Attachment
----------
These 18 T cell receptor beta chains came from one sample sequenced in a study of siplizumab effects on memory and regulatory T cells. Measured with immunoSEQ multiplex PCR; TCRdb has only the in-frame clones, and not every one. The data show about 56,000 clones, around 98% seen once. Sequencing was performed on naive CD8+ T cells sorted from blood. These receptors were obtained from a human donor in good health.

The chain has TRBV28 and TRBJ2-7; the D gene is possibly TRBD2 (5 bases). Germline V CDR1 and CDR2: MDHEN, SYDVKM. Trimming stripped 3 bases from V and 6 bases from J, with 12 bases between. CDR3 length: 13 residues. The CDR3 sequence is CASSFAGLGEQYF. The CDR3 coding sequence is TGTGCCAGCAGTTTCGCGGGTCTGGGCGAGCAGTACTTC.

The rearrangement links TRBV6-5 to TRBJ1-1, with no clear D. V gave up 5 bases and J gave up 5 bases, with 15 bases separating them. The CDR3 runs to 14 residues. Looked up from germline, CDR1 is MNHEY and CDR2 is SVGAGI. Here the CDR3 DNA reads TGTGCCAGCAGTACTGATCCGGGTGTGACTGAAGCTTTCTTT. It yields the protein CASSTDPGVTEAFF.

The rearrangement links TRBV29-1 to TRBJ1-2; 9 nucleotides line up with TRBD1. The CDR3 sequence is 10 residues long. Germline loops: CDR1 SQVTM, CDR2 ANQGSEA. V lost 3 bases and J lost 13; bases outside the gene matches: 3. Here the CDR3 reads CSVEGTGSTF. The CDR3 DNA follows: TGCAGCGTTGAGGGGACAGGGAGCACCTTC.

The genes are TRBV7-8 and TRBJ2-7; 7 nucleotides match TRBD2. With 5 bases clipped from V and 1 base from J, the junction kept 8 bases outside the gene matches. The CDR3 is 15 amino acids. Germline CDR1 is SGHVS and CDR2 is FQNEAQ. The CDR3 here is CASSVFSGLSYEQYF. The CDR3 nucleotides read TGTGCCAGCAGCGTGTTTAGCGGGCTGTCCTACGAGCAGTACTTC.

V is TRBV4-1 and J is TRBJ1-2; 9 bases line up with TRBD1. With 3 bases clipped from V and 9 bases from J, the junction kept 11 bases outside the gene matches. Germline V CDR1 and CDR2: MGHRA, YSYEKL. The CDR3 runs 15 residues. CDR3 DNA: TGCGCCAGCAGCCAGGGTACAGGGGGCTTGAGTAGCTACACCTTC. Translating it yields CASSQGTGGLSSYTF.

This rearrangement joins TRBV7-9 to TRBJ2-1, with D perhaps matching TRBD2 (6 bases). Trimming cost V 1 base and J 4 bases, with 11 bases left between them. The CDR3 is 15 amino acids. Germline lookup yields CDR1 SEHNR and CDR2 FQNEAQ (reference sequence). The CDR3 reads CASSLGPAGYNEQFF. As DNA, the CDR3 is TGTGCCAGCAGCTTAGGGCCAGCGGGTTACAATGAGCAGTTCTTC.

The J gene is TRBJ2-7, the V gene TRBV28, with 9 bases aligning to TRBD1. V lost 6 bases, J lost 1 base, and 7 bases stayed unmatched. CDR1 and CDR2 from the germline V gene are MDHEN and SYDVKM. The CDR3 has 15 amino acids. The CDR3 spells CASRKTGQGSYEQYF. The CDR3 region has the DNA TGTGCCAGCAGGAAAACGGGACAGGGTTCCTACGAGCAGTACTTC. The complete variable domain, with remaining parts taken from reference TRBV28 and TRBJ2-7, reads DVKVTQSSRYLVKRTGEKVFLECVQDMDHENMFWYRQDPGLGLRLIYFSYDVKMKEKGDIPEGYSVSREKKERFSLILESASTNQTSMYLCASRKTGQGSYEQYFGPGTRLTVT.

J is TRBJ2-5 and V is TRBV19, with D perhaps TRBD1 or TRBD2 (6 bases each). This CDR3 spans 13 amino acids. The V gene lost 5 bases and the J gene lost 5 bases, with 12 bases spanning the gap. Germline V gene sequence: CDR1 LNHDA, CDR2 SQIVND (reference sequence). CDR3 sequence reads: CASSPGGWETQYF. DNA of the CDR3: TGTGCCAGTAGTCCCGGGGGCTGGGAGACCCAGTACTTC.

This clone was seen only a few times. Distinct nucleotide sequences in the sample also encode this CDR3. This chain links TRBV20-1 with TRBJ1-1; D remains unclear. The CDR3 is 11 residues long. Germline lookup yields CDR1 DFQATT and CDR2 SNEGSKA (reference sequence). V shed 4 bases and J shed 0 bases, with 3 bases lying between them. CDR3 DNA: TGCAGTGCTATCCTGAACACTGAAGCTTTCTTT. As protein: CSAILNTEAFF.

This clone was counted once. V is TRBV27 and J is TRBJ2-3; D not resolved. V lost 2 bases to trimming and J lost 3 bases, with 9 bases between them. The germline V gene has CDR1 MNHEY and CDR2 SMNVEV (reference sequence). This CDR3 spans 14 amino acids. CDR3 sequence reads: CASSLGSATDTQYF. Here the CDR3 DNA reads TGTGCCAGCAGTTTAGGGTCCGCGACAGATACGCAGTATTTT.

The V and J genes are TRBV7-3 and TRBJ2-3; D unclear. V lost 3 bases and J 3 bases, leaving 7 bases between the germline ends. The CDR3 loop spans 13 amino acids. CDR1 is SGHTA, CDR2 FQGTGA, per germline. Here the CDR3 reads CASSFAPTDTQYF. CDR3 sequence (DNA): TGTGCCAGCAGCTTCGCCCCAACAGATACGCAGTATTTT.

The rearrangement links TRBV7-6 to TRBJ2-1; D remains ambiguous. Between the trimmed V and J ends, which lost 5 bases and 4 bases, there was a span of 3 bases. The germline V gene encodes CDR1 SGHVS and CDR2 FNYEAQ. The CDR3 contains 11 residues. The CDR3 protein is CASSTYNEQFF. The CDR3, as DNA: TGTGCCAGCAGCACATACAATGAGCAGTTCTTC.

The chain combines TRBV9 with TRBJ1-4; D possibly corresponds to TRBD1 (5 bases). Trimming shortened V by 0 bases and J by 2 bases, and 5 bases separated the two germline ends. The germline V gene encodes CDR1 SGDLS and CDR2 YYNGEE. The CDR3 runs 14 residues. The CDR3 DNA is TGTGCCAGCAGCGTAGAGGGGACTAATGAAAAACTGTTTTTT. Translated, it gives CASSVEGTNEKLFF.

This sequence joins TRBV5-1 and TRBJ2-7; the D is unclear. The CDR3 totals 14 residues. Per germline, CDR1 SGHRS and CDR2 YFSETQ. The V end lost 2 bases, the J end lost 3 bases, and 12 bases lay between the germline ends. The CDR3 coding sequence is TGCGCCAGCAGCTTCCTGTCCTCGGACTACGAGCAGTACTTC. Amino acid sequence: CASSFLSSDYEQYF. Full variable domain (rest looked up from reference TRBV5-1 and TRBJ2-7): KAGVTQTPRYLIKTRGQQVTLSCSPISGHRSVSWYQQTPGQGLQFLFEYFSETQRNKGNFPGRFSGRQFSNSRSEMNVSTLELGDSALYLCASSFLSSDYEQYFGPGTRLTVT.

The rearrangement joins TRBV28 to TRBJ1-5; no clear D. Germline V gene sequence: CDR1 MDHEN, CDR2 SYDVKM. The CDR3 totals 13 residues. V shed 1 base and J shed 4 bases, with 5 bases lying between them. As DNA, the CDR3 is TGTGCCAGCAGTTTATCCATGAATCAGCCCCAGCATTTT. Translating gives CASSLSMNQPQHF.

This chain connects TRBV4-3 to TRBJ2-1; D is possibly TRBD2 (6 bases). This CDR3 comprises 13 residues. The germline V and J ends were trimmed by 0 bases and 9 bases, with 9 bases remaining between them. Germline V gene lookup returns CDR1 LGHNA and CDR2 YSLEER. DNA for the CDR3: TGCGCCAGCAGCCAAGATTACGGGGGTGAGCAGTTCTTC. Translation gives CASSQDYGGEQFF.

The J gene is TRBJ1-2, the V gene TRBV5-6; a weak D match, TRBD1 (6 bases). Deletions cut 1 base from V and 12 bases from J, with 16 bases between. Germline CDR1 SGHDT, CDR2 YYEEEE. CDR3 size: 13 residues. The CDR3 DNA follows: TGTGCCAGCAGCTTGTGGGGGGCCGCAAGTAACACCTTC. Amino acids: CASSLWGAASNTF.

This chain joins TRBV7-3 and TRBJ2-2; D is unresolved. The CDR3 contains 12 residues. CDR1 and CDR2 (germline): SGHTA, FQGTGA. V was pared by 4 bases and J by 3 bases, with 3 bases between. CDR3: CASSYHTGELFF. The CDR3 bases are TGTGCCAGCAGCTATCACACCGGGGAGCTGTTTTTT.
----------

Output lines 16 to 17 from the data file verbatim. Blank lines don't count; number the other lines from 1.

The rearrangement joins TRBV28 to TRBJ1-5; no clear D. Germline V gene sequence: CDR1 MDHEN, CDR2 SYDVKM. The CDR3 totals 13 residues. V shed 1 base and J shed 4 bases, with 5 bases lying between them. As DNA, the CDR3 is TGTGCCAGCAGTTTATCCATGAATCAGCCCCAGCATTTT. Translating gives CASSLSMNQPQHF.

This chain connects TRBV4-3 to TRBJ2-1; D is possibly TRBD2 (6 bases). This CDR3 comprises 13 residues. The germline V and J ends were trimmed by 0 bases and 9 bases, with 9 bases remaining between them. Germline V gene lookup returns CDR1 LGHNA and CDR2 YSLEER. DNA for the CDR3: TGCGCCAGCAGCCAAGATTACGGGGGTGAGCAGTTCTTC. Translation gives CASSQDYGGEQFF.